ORONO — The words are what you expect from any incoming freshman trying to prove himself as a Division I hockey player.
“I’m just going to do my best on the ice and in the gym,” Jack Musil is saying about his upcoming debut, seated outside the University of Maine team offices at Alfond Arena.
“It’s hard to say where I’ll fit in because I’ve never played at this level.”
What’s jarring is the English accent, which has hardly been tamed by five years of living in North America.
A hockey-playing Brit? Blimey, does Musil have a story to tell.
It started at age 5, when his father, a doctor in Hull, England, introduced him to the coach of the professional hockey team in town, the Hull Stingrays. It wasn’t long before hockey surpassed soccer and golf as Musil’s sport of choice, a decision made much easier after he allowed eight goals while playing keeper for his soccer team one day.
Hockey, by contrast, exists in the shadows in Great Britain. Musil said there were only about 20 teams per age group in England.
Undeterred, he developed his game to the point where he had to make a decision at 16 – remain in England and play against poor competition on the U18 circuit, or trek across the pond to see how far this exotic sport could take him.
A couple of his older friends had preceded him to North America. Hull produced a role model of sorts for Musil in Dave Phillips, a defenseman who played two seasons in the American Hockey League.
But most of Musil’s mates still didn’t know what to make of hockey.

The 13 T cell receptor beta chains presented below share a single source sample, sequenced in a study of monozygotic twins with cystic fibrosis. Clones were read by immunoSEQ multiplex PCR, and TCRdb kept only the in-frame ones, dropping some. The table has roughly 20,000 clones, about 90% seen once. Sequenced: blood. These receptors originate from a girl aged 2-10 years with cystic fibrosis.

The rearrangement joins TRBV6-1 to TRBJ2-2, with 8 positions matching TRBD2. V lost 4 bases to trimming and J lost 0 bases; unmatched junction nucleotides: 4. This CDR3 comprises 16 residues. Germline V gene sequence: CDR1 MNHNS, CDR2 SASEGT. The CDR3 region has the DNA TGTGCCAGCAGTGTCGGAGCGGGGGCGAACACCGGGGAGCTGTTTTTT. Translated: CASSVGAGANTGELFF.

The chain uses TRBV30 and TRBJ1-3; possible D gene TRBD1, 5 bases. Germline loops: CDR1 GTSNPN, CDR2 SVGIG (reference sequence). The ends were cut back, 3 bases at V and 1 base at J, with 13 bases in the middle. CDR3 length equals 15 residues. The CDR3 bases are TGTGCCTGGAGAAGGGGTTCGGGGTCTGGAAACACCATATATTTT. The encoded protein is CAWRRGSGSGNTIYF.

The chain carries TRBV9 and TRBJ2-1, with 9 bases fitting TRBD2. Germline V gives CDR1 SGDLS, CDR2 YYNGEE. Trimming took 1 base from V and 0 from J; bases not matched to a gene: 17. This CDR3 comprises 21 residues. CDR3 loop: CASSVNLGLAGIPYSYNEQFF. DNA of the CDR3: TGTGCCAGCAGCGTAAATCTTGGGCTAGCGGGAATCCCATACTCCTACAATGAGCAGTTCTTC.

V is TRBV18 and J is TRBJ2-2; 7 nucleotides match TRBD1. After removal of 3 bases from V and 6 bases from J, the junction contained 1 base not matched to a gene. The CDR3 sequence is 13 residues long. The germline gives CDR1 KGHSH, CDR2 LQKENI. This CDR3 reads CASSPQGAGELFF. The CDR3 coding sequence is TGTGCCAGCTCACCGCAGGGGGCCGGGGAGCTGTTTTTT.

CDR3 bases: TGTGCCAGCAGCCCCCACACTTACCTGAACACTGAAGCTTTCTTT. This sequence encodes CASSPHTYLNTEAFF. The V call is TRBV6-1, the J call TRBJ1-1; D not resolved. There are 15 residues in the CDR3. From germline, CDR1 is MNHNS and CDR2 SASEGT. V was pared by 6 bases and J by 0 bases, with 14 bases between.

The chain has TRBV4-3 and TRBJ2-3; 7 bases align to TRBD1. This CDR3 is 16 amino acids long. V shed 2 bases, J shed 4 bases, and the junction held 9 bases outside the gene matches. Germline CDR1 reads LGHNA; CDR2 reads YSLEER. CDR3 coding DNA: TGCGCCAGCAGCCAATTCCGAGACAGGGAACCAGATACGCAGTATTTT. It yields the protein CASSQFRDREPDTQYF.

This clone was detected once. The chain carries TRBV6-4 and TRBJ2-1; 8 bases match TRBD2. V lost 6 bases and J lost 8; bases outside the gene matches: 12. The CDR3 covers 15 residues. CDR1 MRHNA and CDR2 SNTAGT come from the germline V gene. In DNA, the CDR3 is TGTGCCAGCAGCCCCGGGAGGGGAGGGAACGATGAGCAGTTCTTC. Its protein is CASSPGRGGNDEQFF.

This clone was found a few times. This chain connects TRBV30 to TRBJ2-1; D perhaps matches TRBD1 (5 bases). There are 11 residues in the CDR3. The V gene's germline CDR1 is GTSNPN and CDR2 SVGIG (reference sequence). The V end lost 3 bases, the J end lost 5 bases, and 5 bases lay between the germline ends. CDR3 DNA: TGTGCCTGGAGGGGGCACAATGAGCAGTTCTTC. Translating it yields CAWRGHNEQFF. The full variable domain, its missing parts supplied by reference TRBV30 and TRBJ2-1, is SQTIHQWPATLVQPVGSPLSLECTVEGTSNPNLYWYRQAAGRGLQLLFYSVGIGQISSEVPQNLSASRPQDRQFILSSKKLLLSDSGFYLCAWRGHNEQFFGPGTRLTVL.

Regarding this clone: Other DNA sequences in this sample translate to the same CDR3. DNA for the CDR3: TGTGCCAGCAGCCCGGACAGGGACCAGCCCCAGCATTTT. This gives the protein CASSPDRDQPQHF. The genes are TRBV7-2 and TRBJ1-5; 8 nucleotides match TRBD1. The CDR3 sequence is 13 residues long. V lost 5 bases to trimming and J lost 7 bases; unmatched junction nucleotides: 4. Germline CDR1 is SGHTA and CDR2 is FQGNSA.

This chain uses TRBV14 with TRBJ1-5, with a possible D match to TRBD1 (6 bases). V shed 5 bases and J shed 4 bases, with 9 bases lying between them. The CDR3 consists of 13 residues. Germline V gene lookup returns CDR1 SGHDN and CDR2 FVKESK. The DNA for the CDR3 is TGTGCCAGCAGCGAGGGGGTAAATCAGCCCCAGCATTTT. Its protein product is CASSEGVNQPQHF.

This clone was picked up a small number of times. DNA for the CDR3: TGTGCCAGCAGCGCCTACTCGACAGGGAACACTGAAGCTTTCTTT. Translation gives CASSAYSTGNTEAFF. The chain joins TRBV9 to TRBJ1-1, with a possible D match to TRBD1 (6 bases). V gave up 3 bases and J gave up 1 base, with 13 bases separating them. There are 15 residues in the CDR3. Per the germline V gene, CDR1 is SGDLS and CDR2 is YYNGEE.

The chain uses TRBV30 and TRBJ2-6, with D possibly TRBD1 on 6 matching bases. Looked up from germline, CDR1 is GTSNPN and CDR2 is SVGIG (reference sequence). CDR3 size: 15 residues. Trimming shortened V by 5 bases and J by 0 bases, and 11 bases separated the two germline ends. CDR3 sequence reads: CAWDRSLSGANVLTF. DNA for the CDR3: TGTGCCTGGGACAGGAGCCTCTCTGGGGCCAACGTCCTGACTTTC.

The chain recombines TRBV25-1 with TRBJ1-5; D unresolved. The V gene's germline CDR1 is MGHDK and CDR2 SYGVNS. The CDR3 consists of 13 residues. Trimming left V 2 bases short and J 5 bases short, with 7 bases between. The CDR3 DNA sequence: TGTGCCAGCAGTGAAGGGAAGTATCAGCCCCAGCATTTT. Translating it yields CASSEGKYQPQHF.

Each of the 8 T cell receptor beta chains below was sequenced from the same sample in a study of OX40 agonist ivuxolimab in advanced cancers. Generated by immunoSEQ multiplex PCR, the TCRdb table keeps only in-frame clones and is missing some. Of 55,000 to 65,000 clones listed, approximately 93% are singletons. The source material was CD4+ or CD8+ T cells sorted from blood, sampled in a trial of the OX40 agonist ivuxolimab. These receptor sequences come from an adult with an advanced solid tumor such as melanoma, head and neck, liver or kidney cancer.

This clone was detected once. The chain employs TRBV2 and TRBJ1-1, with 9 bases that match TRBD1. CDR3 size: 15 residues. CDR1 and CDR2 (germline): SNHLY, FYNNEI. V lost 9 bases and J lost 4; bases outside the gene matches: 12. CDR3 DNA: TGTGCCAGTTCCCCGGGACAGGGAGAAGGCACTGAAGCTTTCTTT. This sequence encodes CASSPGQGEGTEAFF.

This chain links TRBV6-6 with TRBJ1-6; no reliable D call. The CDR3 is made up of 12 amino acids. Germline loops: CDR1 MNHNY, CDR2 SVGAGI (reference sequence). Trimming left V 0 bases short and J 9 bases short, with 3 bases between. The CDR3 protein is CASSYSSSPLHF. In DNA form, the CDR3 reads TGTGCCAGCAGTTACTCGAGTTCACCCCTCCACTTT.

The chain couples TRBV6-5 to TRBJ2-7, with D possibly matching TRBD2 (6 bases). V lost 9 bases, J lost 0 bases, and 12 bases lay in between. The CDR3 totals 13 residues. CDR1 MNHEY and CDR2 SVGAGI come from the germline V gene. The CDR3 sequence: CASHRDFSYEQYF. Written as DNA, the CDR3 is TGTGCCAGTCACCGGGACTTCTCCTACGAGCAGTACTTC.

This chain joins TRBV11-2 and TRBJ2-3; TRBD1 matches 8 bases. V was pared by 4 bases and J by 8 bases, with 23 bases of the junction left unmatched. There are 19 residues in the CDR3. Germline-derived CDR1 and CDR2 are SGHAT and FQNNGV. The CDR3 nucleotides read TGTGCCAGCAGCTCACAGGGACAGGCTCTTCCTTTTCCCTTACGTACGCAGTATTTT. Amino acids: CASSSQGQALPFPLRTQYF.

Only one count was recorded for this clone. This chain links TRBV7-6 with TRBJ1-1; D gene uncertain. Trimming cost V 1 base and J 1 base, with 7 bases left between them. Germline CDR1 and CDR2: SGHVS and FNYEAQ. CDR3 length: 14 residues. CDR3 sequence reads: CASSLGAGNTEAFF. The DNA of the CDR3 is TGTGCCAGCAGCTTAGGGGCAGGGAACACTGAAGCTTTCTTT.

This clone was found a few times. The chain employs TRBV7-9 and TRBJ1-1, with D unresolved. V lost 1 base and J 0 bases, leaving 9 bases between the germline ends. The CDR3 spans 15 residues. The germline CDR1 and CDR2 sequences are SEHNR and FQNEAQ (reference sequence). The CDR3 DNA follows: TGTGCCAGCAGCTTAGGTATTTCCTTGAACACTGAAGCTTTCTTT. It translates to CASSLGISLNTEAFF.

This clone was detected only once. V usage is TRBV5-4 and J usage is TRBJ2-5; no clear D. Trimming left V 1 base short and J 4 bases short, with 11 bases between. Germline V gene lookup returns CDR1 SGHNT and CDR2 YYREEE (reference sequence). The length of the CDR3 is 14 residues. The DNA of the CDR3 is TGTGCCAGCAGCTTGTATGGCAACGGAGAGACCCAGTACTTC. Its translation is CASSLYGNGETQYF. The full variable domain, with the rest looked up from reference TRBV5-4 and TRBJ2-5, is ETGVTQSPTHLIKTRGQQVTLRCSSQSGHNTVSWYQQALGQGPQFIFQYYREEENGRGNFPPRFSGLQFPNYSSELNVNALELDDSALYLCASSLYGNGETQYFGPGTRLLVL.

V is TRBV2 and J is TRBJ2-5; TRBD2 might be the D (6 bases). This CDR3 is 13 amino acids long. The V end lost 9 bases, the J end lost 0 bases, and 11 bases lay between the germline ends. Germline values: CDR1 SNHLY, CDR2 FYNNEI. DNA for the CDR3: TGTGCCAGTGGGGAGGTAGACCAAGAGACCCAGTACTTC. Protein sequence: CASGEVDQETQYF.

“Even now they don’t really understand anything about the sport,” Musil said. “I kind of just give up trying to explain it.”
Musil took the plunge, landing at a Canadian prep school for two seasons. He was 5-foot-7 and scrawny, and his first winter revealed how ill-prepared he was to compete with more experienced players.
Still, he said he never thought about returning to England. Instead, the experience showed him just what he needed to do to hold his own.
Musil latched on with a low-level junior hockey team in Florida for two seasons and then caught the eye of Steve Jacobs, coach of the New England Wolves, a New Hampshire-based team in the Academy East Hockey League.
Musil, a right-handed center, put up 101 points in 51 games for the Wolves last winter. That was enough to spark conversations with Division I programs Merrimack, Miami of Ohio and Maine.
He visited Orono on Jan. 25, witnessed a 4-2 victory over New Hampshire, and committed to play for the Black Bears a week later.
He is now 6-1, 185 pounds and will turn 21 next week.
Musil is part of a seven-player recruiting class in Red Gendron’s second year as coach. Expectations are high.
“They have to do something to help us win,” Gendron said. “Some guys are nifty and they score goals. There are other people that are a pain … to play against. You try to create a team that has a whole group of little things bunched together that make you resilient and able to play in all sorts of situations and all types of games.”
Musil fits the “nifty” part of that equation. Gendron said his ability to read and react quickly, to be poised and patient while the chaos swirls around him, give him a chance to be a very special player. Or not.
The 101 points he scored, in a league that isn’t known for producing Division I talent?
“That doesn’t necessarily mean anything,” Gendron said. “But by the same token, it could.”
In other words, Musil is just a highly touted freshman until the players take to the ice Sept. 15 and the coaches can get a look at him.
After taking such an unusual path to major college hockey in the U.S., Musil understands what he has yet to prove.
“It’s misleading,” he quickly pointed out about his gaudy statistics for the Wolves. “We played, not weak opposition, but some prep teams, maybe a third to a half of our games were against weaker competition.
“Until you’re actually on the ice, it’s hard to understand where you are in comparison to the other Division I players. We’ll find out. But I’m not nervous. I’m working on getting stronger on the puck, a quicker release. I’m going to give it my all and see where it takes me.”